Rebecca Stauffer, managing editor, PDA Letter

My publication, as of the first week in April, has made access to all of our content free. Our publication audience consists of pharma and biotech employees, so we felt this was a way to help the industry we support by providing as much information available as possible.

We're also posting Covid-19-related content on a regular basis.

Rachel H. Pollack, editorial director, Scrap magazine

The novel coronavirus pandemic hit the United States as we were producing our magazine's convention issue. This issue is typically at least 50 percent larger than a regular issue, with substantial content devoted to the mid-April convention and exposition and a lot of related advertising. In mid-March, my association announced it was canceling the convention. We ended up removing from the issue all convention content and many ads, rewriting and re-editing other content that made reference to the convention or other canceled events, and adding new content about the pandemic and the resources the association is providing to help members address it. This resulted in a delay in production, less advertising, and a smaller issue, but we will save some money on printing and distribution.

Going forward, we of course plan to write about the many effects the pandemic is having on the industry we cover. We're also postponing stories that are less relevant today. For example, we had scheduled an article on innovative places to look for workers in a tight employment market, but now millions more people will be looking for work.

We're expecting budgets to be much tighter for our members, our advertisers, and ourselves; thus we're planning smaller issues, less use of freelance writers, and less travel. The pandemic and its response will also have a broader impact on the editors' development, as we use in-person events and member site visits as opportunities for education and networking. We are participating in video conferences and conference calls, but they don't foster the one-to-one connections that are so useful for developing sources.

AAAS Science International, Inc.

There isn't anyone available to comment as our priority at present is keeping the journal running smoothly.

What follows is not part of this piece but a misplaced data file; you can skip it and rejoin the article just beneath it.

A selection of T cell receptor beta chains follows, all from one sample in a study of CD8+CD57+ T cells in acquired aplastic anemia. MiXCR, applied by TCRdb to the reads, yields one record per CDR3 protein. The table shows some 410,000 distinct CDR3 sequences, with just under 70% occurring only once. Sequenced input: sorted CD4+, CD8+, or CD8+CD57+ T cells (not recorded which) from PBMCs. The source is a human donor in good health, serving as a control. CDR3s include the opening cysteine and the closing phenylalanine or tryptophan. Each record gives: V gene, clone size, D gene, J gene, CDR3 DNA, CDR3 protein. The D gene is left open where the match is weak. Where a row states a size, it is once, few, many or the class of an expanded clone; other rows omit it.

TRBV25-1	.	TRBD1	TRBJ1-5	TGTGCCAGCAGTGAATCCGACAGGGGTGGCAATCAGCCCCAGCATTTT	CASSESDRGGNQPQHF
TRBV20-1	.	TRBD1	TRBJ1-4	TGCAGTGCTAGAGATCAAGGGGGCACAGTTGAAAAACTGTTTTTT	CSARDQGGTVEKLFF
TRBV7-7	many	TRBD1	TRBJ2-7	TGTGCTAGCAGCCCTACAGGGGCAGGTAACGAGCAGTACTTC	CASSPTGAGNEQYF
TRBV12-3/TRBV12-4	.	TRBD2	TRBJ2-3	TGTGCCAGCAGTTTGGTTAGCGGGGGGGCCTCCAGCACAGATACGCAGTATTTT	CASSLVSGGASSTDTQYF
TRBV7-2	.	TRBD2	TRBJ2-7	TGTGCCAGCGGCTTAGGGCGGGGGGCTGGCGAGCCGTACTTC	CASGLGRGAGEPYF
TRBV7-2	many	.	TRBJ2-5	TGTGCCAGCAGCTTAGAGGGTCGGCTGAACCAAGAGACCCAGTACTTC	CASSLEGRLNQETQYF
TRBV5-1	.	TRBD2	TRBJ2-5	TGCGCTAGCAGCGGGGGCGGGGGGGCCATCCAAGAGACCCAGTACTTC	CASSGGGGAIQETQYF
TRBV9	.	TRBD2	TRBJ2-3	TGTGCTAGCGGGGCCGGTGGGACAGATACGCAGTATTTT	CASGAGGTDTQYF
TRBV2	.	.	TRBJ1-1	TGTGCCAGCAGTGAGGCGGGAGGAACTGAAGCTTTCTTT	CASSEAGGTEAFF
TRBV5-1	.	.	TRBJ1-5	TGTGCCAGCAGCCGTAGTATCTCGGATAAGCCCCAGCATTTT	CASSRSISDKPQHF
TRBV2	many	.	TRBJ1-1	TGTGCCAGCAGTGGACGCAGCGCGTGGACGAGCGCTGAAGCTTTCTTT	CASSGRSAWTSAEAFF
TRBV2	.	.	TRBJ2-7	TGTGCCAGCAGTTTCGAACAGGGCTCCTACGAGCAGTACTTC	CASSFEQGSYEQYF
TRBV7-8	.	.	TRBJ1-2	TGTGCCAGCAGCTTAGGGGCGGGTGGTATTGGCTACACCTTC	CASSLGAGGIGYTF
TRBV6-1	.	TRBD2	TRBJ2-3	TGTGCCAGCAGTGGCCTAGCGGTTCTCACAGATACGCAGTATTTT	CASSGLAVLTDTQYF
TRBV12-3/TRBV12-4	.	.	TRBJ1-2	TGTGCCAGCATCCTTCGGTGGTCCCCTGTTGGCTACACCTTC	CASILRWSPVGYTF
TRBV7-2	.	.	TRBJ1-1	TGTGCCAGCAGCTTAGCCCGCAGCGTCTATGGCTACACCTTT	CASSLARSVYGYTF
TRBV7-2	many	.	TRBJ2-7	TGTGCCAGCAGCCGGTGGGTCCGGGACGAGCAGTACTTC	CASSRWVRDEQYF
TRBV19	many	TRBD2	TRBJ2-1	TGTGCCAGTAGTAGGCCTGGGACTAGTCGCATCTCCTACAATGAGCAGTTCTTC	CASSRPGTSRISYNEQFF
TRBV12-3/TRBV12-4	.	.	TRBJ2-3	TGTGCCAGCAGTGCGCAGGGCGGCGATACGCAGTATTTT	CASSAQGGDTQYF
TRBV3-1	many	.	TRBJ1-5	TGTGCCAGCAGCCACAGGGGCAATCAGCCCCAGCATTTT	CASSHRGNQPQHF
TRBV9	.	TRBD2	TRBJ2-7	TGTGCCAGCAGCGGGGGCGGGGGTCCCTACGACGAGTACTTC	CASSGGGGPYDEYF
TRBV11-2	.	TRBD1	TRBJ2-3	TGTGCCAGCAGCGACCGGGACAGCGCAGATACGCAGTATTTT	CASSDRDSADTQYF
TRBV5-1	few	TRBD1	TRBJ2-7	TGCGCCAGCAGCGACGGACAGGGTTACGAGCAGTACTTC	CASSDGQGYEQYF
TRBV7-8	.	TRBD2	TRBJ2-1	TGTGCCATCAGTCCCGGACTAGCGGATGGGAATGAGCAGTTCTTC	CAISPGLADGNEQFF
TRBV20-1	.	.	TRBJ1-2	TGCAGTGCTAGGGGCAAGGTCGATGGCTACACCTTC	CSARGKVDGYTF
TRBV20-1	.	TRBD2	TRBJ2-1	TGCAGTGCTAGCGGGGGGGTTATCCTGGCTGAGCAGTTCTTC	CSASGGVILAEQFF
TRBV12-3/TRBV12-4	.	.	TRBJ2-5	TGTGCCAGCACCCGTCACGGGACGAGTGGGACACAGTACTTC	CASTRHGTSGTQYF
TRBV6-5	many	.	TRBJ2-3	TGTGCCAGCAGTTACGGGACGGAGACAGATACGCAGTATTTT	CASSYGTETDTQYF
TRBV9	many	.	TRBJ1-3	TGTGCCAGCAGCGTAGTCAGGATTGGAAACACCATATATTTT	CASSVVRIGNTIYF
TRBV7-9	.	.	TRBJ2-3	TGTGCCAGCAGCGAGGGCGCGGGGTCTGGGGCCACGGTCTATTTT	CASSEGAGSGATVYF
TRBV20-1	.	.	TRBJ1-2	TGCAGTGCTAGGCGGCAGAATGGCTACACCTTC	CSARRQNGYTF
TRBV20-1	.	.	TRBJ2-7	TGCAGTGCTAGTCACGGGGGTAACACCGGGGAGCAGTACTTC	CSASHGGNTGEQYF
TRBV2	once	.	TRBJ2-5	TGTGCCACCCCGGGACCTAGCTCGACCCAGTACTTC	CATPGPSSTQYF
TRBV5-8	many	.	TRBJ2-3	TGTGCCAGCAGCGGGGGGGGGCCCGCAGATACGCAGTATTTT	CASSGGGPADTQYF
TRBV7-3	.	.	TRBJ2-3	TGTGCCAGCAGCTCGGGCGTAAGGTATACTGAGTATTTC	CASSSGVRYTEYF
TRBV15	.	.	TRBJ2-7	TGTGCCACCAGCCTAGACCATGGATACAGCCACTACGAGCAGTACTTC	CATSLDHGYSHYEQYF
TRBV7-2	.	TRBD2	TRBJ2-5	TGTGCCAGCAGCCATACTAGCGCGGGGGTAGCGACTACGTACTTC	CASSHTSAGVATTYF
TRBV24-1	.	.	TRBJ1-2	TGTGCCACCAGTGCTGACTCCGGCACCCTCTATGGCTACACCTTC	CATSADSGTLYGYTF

Sharon Shinn, co-editor, BizEd

BizEd is a bi-monthly magazine, and for that reason we rarely cover extremely current events in print -- such news will be out of date by the time the magazine is in readers' hands. However, Covid-19 has been so all-encompassing -- and has had a direct effect on our readers -- we knew we had to cover it in some way. For that reason, we prepared a number of pieces that we could post quickly online. In some cases, we extracted less time-sensitive messages from our sources and then re-edited those online pieces for print.

We have seen a drop of about 30 percent in ads from our March/April to our May/June issue. Our response was to drop our page count by about 12 percent, so we're still providing about the same amount of editorial material to readers in a smaller package. We're not sure what will happen as we go to produce the July/August issue!

Tricia Bisoux, co-editor, BizEd

In the months ahead, we know we'll need to stay in close touch with our readers, advertisers, and advisors to learn what is happening with them and what kind of information they will most value as this crisis continues to unfold. Just as every other industry, magazine publishing is going to be negatively affected by the pandemic, often in unforeseen ways. Keeping our relationships strong will be vital in navigating that uncertainty successfully.